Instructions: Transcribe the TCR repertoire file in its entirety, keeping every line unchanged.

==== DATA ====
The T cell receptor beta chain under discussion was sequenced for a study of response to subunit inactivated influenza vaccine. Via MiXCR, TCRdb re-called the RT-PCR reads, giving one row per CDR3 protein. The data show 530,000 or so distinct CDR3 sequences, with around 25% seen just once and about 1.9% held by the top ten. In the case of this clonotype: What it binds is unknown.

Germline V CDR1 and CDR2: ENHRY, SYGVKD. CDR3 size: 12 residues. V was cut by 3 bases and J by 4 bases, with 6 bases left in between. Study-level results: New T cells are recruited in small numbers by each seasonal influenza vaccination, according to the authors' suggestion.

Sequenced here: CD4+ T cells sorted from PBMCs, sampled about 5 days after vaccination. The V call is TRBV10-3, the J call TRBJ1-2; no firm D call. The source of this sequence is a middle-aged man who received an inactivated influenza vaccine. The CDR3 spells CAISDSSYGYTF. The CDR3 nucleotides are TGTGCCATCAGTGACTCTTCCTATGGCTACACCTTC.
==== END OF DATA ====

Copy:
The T cell receptor beta chain under discussion was sequenced for a study of response to subunit inactivated influenza vaccine. Via MiXCR, TCRdb re-called the RT-PCR reads, giving one row per CDR3 protein. The data show 530,000 or so distinct CDR3 sequences, with around 25% seen just once and about 1.9% held by the top ten. In the case of this clonotype: What it binds is unknown.

Germline V CDR1 and CDR2: ENHRY, SYGVKD. CDR3 size: 12 residues. V was cut by 3 bases and J by 4 bases, with 6 bases left in between. Study-level results: New T cells are recruited in small numbers by each seasonal influenza vaccination, according to the authors' suggestion.

Sequenced here: CD4+ T cells sorted from PBMCs, sampled about 5 days after vaccination. The V call is TRBV10-3, the J call TRBJ1-2; no firm D call. The source of this sequence is a middle-aged man who received an inactivated influenza vaccine. The CDR3 spells CAISDSSYGYTF. The CDR3 nucleotides are TGTGCCATCAGTGACTCTTCCTATGGCTACACCTTC.